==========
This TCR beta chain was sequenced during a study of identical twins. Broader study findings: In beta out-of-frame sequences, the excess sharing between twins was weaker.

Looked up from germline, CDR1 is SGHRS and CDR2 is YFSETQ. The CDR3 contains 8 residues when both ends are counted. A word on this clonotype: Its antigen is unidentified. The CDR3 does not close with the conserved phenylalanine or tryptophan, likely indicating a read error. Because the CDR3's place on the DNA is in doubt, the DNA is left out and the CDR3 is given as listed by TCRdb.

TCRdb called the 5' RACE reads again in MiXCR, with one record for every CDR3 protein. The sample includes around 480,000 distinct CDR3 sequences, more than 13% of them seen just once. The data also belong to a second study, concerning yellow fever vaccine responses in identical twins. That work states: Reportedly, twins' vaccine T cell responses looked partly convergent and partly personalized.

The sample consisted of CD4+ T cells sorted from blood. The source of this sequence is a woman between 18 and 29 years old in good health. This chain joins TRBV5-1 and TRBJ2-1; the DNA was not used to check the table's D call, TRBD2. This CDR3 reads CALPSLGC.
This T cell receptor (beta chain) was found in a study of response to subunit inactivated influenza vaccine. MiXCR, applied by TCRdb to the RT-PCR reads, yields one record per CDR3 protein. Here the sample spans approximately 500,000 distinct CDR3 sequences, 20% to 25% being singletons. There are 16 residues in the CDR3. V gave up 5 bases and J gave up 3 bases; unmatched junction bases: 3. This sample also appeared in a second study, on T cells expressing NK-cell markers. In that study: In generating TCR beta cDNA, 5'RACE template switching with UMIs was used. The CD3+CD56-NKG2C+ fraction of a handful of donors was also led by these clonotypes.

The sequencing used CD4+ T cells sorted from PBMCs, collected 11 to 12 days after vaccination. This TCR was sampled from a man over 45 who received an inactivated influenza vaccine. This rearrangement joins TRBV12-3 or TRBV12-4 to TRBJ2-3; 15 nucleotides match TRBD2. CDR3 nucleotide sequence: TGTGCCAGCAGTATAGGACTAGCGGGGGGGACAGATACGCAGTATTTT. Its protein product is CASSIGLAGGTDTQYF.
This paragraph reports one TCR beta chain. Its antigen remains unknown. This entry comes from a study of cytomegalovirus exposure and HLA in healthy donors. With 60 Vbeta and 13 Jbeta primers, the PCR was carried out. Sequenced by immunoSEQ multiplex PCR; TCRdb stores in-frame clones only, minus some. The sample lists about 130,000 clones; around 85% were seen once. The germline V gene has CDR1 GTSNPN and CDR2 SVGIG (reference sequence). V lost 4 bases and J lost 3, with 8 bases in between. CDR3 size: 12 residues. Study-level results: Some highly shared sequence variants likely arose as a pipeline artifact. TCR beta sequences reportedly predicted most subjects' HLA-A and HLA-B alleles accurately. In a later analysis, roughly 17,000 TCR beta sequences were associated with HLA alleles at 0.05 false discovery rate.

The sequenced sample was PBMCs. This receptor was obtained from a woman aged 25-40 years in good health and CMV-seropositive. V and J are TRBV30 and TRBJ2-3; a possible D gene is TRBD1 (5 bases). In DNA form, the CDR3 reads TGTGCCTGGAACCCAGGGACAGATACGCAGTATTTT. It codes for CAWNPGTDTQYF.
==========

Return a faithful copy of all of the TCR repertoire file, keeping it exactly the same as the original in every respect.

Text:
This TCR beta chain was sequenced during a study of identical twins. Broader study findings: In beta out-of-frame sequences, the excess sharing between twins was weaker.

Looked up from germline, CDR1 is SGHRS and CDR2 is YFSETQ. The CDR3 contains 8 residues when both ends are counted. A word on this clonotype: Its antigen is unidentified. The CDR3 does not close with the conserved phenylalanine or tryptophan, likely indicating a read error. Because the CDR3's place on the DNA is in doubt, the DNA is left out and the CDR3 is given as listed by TCRdb.

TCRdb called the 5' RACE reads again in MiXCR, with one record for every CDR3 protein. The sample includes around 480,000 distinct CDR3 sequences, more than 13% of them seen just once. The data also belong to a second study, concerning yellow fever vaccine responses in identical twins. That work states: Reportedly, twins' vaccine T cell responses looked partly convergent and partly personalized.

The sample consisted of CD4+ T cells sorted from blood. The source of this sequence is a woman between 18 and 29 years old in good health. This chain joins TRBV5-1 and TRBJ2-1; the DNA was not used to check the table's D call, TRBD2. This CDR3 reads CALPSLGC.
This T cell receptor (beta chain) was found in a study of response to subunit inactivated influenza vaccine. MiXCR, applied by TCRdb to the RT-PCR reads, yields one record per CDR3 protein. Here the sample spans approximately 500,000 distinct CDR3 sequences, 20% to 25% being singletons. There are 16 residues in the CDR3. V gave up 5 bases and J gave up 3 bases; unmatched junction bases: 3. This sample also appeared in a second study, on T cells expressing NK-cell markers. In that study: In generating TCR beta cDNA, 5'RACE template switching with UMIs was used. The CD3+CD56-NKG2C+ fraction of a handful of donors was also led by these clonotypes.

The sequencing used CD4+ T cells sorted from PBMCs, collected 11 to 12 days after vaccination. This TCR was sampled from a man over 45 who received an inactivated influenza vaccine. This rearrangement joins TRBV12-3 or TRBV12-4 to TRBJ2-3; 15 nucleotides match TRBD2. CDR3 nucleotide sequence: TGTGCCAGCAGTATAGGACTAGCGGGGGGGACAGATACGCAGTATTTT. Its protein product is CASSIGLAGGTDTQYF.
This paragraph reports one TCR beta chain. Its antigen remains unknown. This entry comes from a study of cytomegalovirus exposure and HLA in healthy donors. With 60 Vbeta and 13 Jbeta primers, the PCR was carried out. Sequenced by immunoSEQ multiplex PCR; TCRdb stores in-frame clones only, minus some. The sample lists about 130,000 clones; around 85% were seen once. The germline V gene has CDR1 GTSNPN and CDR2 SVGIG (reference sequence). V lost 4 bases and J lost 3, with 8 bases in between. CDR3 size: 12 residues. Study-level results: Some highly shared sequence variants likely arose as a pipeline artifact. TCR beta sequences reportedly predicted most subjects' HLA-A and HLA-B alleles accurately. In a later analysis, roughly 17,000 TCR beta sequences were associated with HLA alleles at 0.05 false discovery rate.

The sequenced sample was PBMCs. This receptor was obtained from a woman aged 25-40 years in good health and CMV-seropositive. V and J are TRBV30 and TRBJ2-3; a possible D gene is TRBD1 (5 bases). In DNA form, the CDR3 reads TGTGCCTGGAACCCAGGGACAGATACGCAGTATTTT. It codes for CAWNPGTDTQYF.